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Two decades of Tulsa pre-K research shows widespread positive effects

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WASHINGTON — As part of its 20th year researching Tulsa’s early childhood programs, Georgetown University on Tuesday released reports showing pre-K’s positive effects on college enrollment and earning ability.

Through the decades, the Center for Research on Children in the United States at Georgetown has followed different cohorts of children in the pre-K program of Tulsa Public Schools and Tulsa Head Start. It has often found gains along the way, particularly for low-income, Black and Hispanic students.

A daylong conference at Georgetown University in Washington, D.C., focused on the unique Tulsa research project, featuring several panelists from Tulsa early education programs.

“If you care about children, then when you think of Tulsa, you should also think about universal pre-K because Tulsa has been an undisputed leader in this area,” said Bill Gormley, co-director of the center and professor of public policy and government. “Universal pre-K is a hot topic and deservedly so. It focuses on young children, many of whom desperately need a helping hand and most of whom can benefit from a strong preschool education. At its best, universal pre-K is a gift that keeps on giving.”

Oklahoma was among the first states to implement universal pre-K, programs for 4-year-olds offered by public schools. Only eight states fund pre-K for all children.

In addition, Tulsa also has targeted early childhood education programs for low-income students that provide programs to parents as poverty interventions. Some of those resources are job training, education or social needs.

“The Tulsa pre-K program is noteworthy is several respects,” Gormley said. “First, it’s a relatively old program, having been established by the (Legislature) in 1998. Second, it’s a relatively high-quality program. Third, it’s a program that serves a diverse cross-section of students. Fourth, it relies on two key service delivery mechanisms: school-based pre-K and Head Start.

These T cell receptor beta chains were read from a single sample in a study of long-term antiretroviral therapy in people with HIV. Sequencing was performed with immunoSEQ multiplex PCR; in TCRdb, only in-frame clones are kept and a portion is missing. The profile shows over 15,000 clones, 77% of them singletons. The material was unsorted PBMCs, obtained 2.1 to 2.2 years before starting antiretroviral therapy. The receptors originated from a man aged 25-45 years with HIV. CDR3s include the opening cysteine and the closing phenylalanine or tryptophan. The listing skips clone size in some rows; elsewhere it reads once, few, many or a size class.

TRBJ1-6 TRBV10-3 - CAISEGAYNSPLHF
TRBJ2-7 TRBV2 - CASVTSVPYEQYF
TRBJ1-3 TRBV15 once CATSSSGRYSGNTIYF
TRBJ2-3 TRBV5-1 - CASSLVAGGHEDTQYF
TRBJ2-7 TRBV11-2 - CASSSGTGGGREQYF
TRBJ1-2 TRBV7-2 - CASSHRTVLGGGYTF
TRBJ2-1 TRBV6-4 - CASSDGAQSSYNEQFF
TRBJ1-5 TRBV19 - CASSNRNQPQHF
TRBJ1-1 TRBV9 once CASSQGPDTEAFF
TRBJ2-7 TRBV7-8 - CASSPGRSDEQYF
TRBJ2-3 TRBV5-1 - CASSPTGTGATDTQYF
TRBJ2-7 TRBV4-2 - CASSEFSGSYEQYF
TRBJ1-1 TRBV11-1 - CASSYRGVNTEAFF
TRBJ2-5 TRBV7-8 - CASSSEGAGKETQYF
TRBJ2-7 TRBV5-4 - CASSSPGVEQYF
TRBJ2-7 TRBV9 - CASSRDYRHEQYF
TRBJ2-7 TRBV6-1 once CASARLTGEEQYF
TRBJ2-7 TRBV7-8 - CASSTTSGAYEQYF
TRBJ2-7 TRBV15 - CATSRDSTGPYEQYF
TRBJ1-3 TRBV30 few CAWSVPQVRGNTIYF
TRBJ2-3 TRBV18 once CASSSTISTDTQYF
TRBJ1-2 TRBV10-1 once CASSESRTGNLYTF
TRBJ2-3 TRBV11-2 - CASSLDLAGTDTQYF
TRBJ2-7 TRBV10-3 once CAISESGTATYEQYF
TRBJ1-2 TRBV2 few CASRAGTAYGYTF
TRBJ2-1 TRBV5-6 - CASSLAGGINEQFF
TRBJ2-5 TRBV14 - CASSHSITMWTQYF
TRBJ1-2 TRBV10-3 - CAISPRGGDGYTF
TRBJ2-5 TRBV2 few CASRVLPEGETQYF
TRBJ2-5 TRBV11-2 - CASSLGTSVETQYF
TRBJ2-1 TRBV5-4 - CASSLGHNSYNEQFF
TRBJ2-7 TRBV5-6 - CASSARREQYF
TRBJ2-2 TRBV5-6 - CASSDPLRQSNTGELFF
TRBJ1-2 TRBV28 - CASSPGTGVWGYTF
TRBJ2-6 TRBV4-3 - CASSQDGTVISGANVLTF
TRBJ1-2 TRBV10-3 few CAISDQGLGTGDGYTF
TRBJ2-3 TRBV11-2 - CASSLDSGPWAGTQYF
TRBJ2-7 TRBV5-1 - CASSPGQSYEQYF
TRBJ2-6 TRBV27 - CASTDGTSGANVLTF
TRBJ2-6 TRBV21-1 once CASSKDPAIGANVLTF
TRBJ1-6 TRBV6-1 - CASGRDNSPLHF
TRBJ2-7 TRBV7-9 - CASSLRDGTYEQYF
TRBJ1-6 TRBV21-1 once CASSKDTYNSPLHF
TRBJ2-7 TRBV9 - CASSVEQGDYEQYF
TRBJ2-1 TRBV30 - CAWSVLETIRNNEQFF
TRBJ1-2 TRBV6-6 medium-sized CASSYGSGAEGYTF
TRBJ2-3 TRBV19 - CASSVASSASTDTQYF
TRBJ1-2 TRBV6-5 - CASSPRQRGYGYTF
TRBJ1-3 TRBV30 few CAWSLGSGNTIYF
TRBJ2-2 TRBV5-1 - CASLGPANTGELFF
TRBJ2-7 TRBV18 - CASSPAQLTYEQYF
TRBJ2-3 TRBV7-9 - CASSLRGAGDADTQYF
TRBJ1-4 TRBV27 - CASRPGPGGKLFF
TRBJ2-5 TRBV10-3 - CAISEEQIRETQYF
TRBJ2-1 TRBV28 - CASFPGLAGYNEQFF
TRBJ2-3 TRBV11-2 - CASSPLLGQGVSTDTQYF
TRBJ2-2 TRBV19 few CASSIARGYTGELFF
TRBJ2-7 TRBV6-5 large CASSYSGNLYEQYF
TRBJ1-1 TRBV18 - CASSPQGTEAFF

“All of these features together have made Tulsa a very attractive site for us as researchers. It’s been our great privilege to study this program and its effects over the past two decades.”

Researchers say the idea of “fade out” — a reference to gains made in early education fading — is more a convergence, where non-preschool students are catching up to those who went to pre-K.

The new data, research and working papers released Tuesday include:

Third graders who have attended preschool have stronger cognitive and self-regulation skills than other children. Self-regulation refers to behavior, such as being able to follow directions from a teacher or communicate well with classmates. It is the first study to document the effects from preschool on self-regulation, and the lead author is Georgetown associate psychology professor Anna Johnson.

This paper comes from the Tulsa School Experiences and Early Development study, known as SEED, with researchers from the University of Oklahoma-Tulsa listed as co-writers.

Alumni of Tulsa’s pre-K program do better on several high school indicators, and researchers found a positive link to on-time graduation. Lead author Sara Amadon, senior research scientist at Child Trends, found students who went through pre-K were more likely to take an Advanced Placement or International Baccalaureate class, less likely to fail a class and more unlikely to be held back a grade.

The study did not find effects in test scores and GPA but saw preschool alumni had less absenteeism.

Tulsa pre-K students are more likely to pursue higher education, according to a study led by Gormley of 4,033 students who were Tulsa kindergarteners in fall 2006. They estimate the likelihood of enrolling in college to be 12 percentage points higher for TPS pre-K students than for those who attended neither TPS pre-K nor Head Start.

Gormley said this outperforms other programs encouraging college entry including several free tuition programs in the country.

“Tulsa’s early childhood education programs significantly changed children’s lives for the better in the long run by increasing the likelihood that they will enroll in college,” Gormley said.

Students who attended a Tulsa pre-K are more likely to become registered voters and show up at the polls. The data came from the Tulsa group of preschool students from 2005-2006 who are now college-aged. Lead author Karin Kitchens, assistant political science professor at Virginia Tech, looked at the voter data of the students against their peers. The increased civic participation is credited to the increased academic skills and self-regulation.

The benefits of Tulsa’s pre-K program exceeds its costs in the long term, according to a team led by senior economist Tim Bartik of the Michigan-based Upjohn Institute. In one estimate, each dollar spent per pre-K participant is shown to yield an earnings effect of $2.65. A less conservative estimate shows a benefit-cost ratio could be as high as 4.08.

“We have to see what happens to college graduates and get some earnings data,” Bartik said.

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